Drawing is arguably the most ancient form of visual art – whether on the body or on stone. The earliest known drawing by a human was discovered in 2021 at the Blombos Cave, South Africa: some 73,000 years ago, a human hand took an ochre crayon and carved a cross-hatch design on a silcrete stone flake. The medium of drawing is engrained in us all. It’s our first means of expression and creativity, says Julia Balchin, principal of the Royal Drawing School, London: “As a child, before you can even talk, or walk or read, you can draw. So it’s often our first way of expressing ourselves.”
Drawing has always been vital to every artist’s practice, dating from the Renaissance – when drawing flourished, and Leonardo da Vinci created detailed anatomical studies of the human body – to today, when artists such as William Kentridge’s powerful films created with drawings to Tracey Emin’s drawings expressing her personal grief and loneliness.
Though drawing’s popularity has “ebbed and flowed for centuries”, Balchin identifies a deep ebb in the 1970s, when the academic art world saw it as “very unfashionable” – especially life drawing – and schools such as the Slade and the Royal Academy stopped teaching it. The Royal Drawing School (RDS) was set up in 2000 to address this, and be “a place where artists and people who wanted to draw could come to draw.”
Drawing is enjoying popularity again – appreciated for its therapeutic qualities and the sense of “flow” it engenders, especially since the lockdowns during the pandemic. Student intake (online) at the RDS, doubled in 2020 from 1,000 students a week, and has grown steadily to 3,000 today, with life drawing accounting for more than half of its four modules: “I think that showed there was a real longing for human touch and contact,” says Balchin. “If people couldn’t be around other humans, they were drawing them instead.” Students confirmed it helped mental wellbeing. “Many came purely for that… to slow the pace of life.”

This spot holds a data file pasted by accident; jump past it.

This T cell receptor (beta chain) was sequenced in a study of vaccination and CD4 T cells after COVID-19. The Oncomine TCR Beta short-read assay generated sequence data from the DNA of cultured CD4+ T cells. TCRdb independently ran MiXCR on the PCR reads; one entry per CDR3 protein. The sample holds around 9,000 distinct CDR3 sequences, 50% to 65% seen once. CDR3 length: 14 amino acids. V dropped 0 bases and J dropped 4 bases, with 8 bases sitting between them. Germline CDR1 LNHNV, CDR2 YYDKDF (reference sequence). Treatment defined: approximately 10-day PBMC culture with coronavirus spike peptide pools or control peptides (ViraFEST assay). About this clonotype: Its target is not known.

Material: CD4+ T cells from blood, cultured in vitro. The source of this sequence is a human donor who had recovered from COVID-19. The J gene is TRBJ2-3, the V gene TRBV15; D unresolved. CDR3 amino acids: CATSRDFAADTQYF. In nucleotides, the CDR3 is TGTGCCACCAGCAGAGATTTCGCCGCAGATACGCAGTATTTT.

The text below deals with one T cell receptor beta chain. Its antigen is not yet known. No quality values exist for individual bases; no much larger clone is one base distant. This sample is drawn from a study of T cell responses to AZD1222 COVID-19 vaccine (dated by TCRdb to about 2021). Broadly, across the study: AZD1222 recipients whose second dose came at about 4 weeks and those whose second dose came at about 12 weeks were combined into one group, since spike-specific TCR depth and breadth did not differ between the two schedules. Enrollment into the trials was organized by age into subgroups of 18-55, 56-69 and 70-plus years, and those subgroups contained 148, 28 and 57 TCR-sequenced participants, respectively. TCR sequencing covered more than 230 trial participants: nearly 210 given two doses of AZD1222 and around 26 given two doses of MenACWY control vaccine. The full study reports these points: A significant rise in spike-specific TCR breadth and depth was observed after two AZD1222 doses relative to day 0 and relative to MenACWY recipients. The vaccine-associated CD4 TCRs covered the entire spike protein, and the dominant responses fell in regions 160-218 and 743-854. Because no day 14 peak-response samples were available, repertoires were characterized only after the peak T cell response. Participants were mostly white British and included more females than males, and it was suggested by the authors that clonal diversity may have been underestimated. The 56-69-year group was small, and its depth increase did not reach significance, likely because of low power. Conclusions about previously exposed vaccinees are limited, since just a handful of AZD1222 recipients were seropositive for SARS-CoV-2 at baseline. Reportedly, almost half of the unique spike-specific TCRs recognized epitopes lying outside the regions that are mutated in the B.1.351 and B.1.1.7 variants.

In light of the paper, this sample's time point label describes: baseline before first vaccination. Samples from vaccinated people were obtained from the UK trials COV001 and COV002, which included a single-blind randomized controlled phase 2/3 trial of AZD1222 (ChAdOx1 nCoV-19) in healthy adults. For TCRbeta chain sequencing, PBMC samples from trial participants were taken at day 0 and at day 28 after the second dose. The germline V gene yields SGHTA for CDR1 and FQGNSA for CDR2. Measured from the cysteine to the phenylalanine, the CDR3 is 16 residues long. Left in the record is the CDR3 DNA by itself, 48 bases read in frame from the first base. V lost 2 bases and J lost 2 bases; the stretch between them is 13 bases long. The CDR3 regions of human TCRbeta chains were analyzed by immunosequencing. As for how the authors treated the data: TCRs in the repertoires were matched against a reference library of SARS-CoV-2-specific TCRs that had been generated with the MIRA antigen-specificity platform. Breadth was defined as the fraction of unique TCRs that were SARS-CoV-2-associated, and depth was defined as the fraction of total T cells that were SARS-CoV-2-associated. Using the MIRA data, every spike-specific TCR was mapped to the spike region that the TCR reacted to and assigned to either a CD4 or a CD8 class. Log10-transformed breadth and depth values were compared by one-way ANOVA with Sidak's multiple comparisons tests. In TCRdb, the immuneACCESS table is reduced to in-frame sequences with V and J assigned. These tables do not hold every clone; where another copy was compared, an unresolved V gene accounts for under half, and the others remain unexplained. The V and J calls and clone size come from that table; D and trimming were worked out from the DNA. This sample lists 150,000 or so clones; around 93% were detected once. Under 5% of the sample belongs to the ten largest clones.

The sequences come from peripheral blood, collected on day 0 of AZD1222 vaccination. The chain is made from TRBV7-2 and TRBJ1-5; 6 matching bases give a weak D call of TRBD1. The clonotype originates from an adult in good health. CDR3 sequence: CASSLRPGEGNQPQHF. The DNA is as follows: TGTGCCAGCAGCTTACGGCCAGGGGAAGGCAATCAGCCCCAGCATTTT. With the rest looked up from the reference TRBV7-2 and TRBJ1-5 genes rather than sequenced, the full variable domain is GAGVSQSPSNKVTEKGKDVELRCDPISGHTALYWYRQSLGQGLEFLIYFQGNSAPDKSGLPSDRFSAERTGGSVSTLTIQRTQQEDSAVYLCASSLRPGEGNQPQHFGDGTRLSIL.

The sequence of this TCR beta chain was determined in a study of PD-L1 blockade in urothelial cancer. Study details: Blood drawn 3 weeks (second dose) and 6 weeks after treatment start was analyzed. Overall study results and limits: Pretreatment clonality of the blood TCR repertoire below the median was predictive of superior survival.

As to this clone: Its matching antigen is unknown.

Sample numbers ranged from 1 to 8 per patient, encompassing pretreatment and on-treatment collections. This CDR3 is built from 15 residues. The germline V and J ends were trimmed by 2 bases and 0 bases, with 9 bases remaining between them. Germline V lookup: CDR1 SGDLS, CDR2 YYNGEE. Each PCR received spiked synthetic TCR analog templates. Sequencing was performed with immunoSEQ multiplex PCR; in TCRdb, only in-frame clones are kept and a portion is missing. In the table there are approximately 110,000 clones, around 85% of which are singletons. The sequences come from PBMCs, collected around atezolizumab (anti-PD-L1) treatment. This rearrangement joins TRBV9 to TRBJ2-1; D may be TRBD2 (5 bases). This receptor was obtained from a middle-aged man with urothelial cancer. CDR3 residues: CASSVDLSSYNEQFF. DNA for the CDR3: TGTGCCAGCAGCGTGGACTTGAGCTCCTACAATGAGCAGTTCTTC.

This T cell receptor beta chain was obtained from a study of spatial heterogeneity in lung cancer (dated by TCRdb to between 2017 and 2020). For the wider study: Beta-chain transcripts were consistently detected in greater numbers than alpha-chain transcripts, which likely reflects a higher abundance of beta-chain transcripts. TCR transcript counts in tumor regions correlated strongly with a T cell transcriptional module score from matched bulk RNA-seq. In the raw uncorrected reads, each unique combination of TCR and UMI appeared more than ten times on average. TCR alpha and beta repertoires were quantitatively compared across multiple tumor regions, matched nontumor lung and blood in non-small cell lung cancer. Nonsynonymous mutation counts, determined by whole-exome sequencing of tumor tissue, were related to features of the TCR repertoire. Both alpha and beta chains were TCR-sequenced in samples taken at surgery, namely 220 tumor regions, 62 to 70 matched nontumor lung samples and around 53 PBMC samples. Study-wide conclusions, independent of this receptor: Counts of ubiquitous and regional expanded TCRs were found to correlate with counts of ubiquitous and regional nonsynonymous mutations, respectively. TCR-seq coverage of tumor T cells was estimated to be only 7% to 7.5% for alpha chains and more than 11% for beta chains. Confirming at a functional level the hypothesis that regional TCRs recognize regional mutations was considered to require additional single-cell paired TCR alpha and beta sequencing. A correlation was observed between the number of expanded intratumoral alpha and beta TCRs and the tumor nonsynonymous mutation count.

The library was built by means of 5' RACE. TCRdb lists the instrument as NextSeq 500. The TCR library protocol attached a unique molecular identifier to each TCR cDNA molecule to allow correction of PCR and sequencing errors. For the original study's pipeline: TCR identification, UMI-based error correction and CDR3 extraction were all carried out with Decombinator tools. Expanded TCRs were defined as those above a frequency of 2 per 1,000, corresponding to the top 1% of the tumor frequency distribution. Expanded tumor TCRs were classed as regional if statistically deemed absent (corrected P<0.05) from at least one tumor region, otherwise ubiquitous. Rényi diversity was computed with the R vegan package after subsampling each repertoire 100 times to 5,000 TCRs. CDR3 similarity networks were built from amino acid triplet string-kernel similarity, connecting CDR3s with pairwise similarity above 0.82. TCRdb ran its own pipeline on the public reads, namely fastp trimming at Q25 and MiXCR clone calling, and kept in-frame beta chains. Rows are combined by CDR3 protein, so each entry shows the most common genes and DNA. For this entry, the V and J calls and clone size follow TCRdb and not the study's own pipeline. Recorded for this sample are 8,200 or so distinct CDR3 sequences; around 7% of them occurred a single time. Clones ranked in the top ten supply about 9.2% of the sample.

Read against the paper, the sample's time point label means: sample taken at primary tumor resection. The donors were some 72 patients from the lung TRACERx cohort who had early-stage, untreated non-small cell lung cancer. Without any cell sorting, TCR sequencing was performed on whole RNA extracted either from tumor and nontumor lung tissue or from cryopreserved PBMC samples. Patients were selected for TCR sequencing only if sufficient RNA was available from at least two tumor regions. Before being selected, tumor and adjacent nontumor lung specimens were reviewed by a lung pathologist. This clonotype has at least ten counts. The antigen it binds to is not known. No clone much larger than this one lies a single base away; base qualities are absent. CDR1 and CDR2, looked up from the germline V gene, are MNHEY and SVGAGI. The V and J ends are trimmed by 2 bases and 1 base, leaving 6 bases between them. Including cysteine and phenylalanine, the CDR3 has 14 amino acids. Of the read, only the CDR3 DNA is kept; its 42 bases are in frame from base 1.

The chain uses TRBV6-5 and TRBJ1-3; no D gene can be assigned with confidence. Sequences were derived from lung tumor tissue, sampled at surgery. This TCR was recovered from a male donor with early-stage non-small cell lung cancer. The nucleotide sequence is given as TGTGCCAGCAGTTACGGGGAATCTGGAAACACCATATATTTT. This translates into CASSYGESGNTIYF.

Picking up a pencil or charcoal and mindfully making marks connects us to our haptic skills, or sense of touch, and offers a respite or rest from the relentless digital drain, which is important for mental health. In the UK, art therapy can even be experienced by some via the NHS.
When artist Emily Haworth-Booth became ill with ME, she was unable to work. Trying to read or write sent her “into a spin”, she relates in Ways of Drawing (a 2019 book by RDS). She found mindful drawing “became a kind of anchor I could drop to ground myself, to reassure myself… I was ‘here’, reality was solid”. Drawing “noticeably reduced my anxiety, and slowed down my breathing”. This allowed “healing to take place”, she says. After a drawing session she felt “the relief and endorphin rush I’ve experienced after, say, a yoga class or very useful psychotherapy session”.
Claire Gilman, chief curator at the Drawing Center in New York, has also seen a passion for drawing surge in lockdown, and continue growing since: “At that time artists were returning to drawing for many reasons – including being shut out of their studios”, but acknowledges the “desire to pick up a pen or pencil, and immediately translate your feelings on to paper”, especially in “trying moments”, has a universal appeal.
Source : BBC News